(Pro tip: most parents struggle to fasten the back clip on a SSC by themselves. But! Most carriers will allow you to fasten the clip before you put the carrier on, lift the clip over your head and then slip the baby in from the top, eliminating the need to buckle the back clip at all.)

Ring slings, a type of carrier made from one long piece of fabric and two rings that’s worn across the torso and supported by one shoulder, are another super quick and easy option to get on and off by yourself. Ring slings come in a variety of fabric choices and are easy to adjust since there are no buckles or clips to fuss with. Just be warned that they do come with more of a learning curve that SSCs, so you’ll want to watch some tutorials and practice a few times with some help before you try using one on your own.

A few of our favorite easy-to-use SSCs and ring slings include:

Head over to our Best Ring Slings and Best Baby Carriers guides for more helpful recommendations.

Are there any baby carriers safe for babies who are six pounds?

This is a great question because you do need to pay careful attention to size and weight guidelines when you’re choosing a baby carrier. It’s also a good opportunity to go over some of the essential rules of safe babywearing.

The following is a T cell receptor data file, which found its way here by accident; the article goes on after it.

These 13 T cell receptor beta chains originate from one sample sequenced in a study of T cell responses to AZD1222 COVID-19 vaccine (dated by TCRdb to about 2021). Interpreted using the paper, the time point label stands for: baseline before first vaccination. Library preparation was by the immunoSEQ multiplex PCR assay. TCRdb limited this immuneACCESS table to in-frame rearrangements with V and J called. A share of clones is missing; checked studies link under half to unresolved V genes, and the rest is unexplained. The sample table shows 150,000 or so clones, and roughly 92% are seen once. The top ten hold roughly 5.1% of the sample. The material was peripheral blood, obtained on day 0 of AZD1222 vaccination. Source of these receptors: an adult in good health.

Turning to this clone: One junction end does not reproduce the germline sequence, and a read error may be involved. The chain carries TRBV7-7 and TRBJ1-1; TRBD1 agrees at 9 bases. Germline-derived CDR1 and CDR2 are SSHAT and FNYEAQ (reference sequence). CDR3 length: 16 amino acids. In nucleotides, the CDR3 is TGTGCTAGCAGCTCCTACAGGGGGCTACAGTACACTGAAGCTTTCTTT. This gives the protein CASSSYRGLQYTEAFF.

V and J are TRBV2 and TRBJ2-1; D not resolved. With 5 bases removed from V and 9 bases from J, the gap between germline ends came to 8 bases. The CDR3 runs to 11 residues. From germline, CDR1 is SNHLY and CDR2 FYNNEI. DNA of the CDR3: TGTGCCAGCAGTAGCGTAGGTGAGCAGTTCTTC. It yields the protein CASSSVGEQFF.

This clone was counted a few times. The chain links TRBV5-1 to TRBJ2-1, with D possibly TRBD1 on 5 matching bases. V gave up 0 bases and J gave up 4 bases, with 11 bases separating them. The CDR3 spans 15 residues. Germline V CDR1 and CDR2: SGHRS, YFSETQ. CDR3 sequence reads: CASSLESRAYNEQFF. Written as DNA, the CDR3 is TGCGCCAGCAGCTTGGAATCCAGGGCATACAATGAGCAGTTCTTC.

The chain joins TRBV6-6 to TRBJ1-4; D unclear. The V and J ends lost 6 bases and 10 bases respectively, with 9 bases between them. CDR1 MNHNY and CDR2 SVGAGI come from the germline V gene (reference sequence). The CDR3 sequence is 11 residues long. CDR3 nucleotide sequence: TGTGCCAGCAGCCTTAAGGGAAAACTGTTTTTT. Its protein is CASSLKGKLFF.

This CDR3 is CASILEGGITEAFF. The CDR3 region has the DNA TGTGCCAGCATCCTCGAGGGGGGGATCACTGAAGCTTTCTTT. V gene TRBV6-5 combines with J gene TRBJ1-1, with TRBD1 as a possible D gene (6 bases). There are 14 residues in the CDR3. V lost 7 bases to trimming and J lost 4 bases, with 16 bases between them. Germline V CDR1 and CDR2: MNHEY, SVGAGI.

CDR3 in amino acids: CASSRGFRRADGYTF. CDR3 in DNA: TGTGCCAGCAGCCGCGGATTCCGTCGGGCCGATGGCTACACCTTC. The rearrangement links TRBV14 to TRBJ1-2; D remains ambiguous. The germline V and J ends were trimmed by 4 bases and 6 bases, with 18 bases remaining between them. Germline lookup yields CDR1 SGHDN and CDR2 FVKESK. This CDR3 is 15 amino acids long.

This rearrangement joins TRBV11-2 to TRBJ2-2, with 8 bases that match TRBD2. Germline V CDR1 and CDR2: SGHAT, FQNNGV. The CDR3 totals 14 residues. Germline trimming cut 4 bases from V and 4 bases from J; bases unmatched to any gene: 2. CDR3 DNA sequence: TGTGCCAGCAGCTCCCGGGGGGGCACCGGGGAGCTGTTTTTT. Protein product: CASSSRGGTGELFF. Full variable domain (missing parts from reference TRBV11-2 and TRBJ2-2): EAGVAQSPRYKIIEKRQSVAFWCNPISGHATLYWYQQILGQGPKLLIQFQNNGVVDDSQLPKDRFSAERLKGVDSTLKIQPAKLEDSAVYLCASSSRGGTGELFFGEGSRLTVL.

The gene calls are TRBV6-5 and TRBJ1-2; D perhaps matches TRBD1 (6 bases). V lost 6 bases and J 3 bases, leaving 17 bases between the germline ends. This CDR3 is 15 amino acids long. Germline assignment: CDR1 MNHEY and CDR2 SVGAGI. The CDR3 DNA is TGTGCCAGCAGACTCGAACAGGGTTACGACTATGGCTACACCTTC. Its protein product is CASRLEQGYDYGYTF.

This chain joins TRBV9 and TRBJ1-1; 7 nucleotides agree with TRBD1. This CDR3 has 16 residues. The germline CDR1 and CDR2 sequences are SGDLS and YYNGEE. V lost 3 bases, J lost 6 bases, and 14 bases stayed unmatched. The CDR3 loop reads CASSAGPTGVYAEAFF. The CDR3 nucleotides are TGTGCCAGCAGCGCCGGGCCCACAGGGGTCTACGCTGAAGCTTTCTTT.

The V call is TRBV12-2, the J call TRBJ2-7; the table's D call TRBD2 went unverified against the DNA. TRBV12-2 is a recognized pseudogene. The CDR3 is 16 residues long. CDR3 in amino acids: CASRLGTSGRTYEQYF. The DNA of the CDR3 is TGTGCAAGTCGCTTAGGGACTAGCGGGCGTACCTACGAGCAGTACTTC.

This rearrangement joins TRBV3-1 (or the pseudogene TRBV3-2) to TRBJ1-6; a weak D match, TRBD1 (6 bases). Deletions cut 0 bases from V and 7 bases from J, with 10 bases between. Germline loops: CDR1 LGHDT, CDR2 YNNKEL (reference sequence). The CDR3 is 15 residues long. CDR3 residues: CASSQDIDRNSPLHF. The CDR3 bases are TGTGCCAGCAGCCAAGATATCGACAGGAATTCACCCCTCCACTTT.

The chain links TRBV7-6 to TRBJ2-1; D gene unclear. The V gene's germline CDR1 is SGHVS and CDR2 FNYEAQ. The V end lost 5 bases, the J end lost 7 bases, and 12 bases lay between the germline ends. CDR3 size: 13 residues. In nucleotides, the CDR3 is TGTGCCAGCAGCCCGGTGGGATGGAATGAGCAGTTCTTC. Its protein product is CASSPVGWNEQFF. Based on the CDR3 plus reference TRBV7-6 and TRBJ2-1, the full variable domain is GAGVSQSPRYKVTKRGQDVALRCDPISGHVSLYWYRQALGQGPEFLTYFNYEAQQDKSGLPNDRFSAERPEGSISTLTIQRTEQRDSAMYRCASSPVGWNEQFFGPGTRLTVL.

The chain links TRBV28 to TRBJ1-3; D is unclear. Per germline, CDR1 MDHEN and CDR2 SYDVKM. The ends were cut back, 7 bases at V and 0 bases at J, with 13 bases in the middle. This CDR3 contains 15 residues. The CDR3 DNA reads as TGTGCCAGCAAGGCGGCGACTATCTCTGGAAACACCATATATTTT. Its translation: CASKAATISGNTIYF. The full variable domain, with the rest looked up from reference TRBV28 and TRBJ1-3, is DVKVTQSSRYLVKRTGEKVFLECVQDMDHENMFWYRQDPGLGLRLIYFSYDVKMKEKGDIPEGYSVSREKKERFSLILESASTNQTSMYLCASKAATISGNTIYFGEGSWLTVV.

When babies are first born they’re pretty…floppy, for lack of a better word. They’re tiny, lack head and neck control and are not able to reposition themselves on their own if they end up in an unsafe position that may compromise their airway. That’s why it’s especially important to ensure you’re using your carrier properly, especially during those first few months of your baby’s life.

The T.I.C.K.S. acronym is a helpful place to start when you’re using a baby carrier.

  • T. Tight
  • I. In view at all times
  • C. Close enough to kiss
  • K. Keep chin off the chest
  • S. Supported back

You’ll also want to make sure you’re using your carrier as directed. (For example, make sure your baby is facing the correct direction for their age). Double check that all buckles and knots are securely fastened. And, we can’t say this enough—be sure you’re monitoring their breathing at all times. As outlined above, keep your little one’s face in view at all times and make sure their chin is never touching their chest.